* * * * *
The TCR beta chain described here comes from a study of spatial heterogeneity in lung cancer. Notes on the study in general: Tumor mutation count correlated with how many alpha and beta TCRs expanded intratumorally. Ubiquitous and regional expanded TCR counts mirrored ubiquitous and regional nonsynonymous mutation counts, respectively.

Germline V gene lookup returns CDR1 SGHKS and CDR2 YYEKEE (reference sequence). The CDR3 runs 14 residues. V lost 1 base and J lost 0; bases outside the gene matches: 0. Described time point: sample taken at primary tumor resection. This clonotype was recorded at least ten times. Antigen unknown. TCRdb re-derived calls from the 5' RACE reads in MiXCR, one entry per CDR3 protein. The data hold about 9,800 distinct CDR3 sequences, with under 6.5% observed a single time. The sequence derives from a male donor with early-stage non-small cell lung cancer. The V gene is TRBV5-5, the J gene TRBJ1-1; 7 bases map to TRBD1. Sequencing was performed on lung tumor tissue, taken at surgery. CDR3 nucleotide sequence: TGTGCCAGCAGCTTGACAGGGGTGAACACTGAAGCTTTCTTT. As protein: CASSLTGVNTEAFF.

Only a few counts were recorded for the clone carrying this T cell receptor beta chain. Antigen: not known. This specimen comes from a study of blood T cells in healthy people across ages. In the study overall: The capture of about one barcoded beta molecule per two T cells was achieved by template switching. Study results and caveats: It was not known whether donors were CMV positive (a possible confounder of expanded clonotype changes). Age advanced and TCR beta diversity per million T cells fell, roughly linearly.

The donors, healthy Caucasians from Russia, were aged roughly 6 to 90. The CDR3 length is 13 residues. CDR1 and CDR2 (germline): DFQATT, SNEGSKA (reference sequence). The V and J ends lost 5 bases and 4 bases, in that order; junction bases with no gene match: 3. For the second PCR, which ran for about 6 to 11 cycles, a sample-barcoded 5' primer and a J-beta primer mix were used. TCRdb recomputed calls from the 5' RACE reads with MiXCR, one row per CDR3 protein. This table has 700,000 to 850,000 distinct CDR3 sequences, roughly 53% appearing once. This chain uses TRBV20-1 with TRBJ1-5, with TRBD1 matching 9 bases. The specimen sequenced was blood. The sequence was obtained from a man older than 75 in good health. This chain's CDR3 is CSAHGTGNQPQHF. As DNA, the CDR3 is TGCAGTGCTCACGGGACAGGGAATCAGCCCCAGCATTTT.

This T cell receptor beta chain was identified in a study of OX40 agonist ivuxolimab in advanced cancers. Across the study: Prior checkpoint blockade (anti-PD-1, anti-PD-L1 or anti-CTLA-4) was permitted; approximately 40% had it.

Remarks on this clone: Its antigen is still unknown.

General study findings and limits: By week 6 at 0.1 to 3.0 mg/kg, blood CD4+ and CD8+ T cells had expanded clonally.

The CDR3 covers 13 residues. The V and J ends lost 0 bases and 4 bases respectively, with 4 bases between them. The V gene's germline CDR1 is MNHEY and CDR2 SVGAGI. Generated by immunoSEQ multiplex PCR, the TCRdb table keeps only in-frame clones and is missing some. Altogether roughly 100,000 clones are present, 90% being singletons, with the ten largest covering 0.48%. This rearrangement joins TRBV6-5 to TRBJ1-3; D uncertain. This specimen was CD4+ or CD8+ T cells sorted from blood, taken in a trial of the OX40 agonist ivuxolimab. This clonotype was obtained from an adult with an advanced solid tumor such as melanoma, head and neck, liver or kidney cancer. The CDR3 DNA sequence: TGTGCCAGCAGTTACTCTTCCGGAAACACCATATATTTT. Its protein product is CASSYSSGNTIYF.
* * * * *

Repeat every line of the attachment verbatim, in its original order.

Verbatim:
The TCR beta chain described here comes from a study of spatial heterogeneity in lung cancer. Notes on the study in general: Tumor mutation count correlated with how many alpha and beta TCRs expanded intratumorally. Ubiquitous and regional expanded TCR counts mirrored ubiquitous and regional nonsynonymous mutation counts, respectively.

Germline V gene lookup returns CDR1 SGHKS and CDR2 YYEKEE (reference sequence). The CDR3 runs 14 residues. V lost 1 base and J lost 0; bases outside the gene matches: 0. Described time point: sample taken at primary tumor resection. This clonotype was recorded at least ten times. Antigen unknown. TCRdb re-derived calls from the 5' RACE reads in MiXCR, one entry per CDR3 protein. The data hold about 9,800 distinct CDR3 sequences, with under 6.5% observed a single time. The sequence derives from a male donor with early-stage non-small cell lung cancer. The V gene is TRBV5-5, the J gene TRBJ1-1; 7 bases map to TRBD1. Sequencing was performed on lung tumor tissue, taken at surgery. CDR3 nucleotide sequence: TGTGCCAGCAGCTTGACAGGGGTGAACACTGAAGCTTTCTTT. As protein: CASSLTGVNTEAFF.

Only a few counts were recorded for the clone carrying this T cell receptor beta chain. Antigen: not known. This specimen comes from a study of blood T cells in healthy people across ages. In the study overall: The capture of about one barcoded beta molecule per two T cells was achieved by template switching. Study results and caveats: It was not known whether donors were CMV positive (a possible confounder of expanded clonotype changes). Age advanced and TCR beta diversity per million T cells fell, roughly linearly.

The donors, healthy Caucasians from Russia, were aged roughly 6 to 90. The CDR3 length is 13 residues. CDR1 and CDR2 (germline): DFQATT, SNEGSKA (reference sequence). The V and J ends lost 5 bases and 4 bases, in that order; junction bases with no gene match: 3. For the second PCR, which ran for about 6 to 11 cycles, a sample-barcoded 5' primer and a J-beta primer mix were used. TCRdb recomputed calls from the 5' RACE reads with MiXCR, one row per CDR3 protein. This table has 700,000 to 850,000 distinct CDR3 sequences, roughly 53% appearing once. This chain uses TRBV20-1 with TRBJ1-5, with TRBD1 matching 9 bases. The specimen sequenced was blood. The sequence was obtained from a man older than 75 in good health. This chain's CDR3 is CSAHGTGNQPQHF. As DNA, the CDR3 is TGCAGTGCTCACGGGACAGGGAATCAGCCCCAGCATTTT.

This T cell receptor beta chain was identified in a study of OX40 agonist ivuxolimab in advanced cancers. Across the study: Prior checkpoint blockade (anti-PD-1, anti-PD-L1 or anti-CTLA-4) was permitted; approximately 40% had it.

Remarks on this clone: Its antigen is still unknown.

General study findings and limits: By week 6 at 0.1 to 3.0 mg/kg, blood CD4+ and CD8+ T cells had expanded clonally.

The CDR3 covers 13 residues. The V and J ends lost 0 bases and 4 bases respectively, with 4 bases between them. The V gene's germline CDR1 is MNHEY and CDR2 SVGAGI. Generated by immunoSEQ multiplex PCR, the TCRdb table keeps only in-frame clones and is missing some. Altogether roughly 100,000 clones are present, 90% being singletons, with the ten largest covering 0.48%. This rearrangement joins TRBV6-5 to TRBJ1-3; D uncertain. This specimen was CD4+ or CD8+ T cells sorted from blood, taken in a trial of the OX40 agonist ivuxolimab. This clonotype was obtained from an adult with an advanced solid tumor such as melanoma, head and neck, liver or kidney cancer. The CDR3 DNA sequence: TGTGCCAGCAGTTACTCTTCCGGAAACACCATATATTTT. Its protein product is CASSYSSGNTIYF.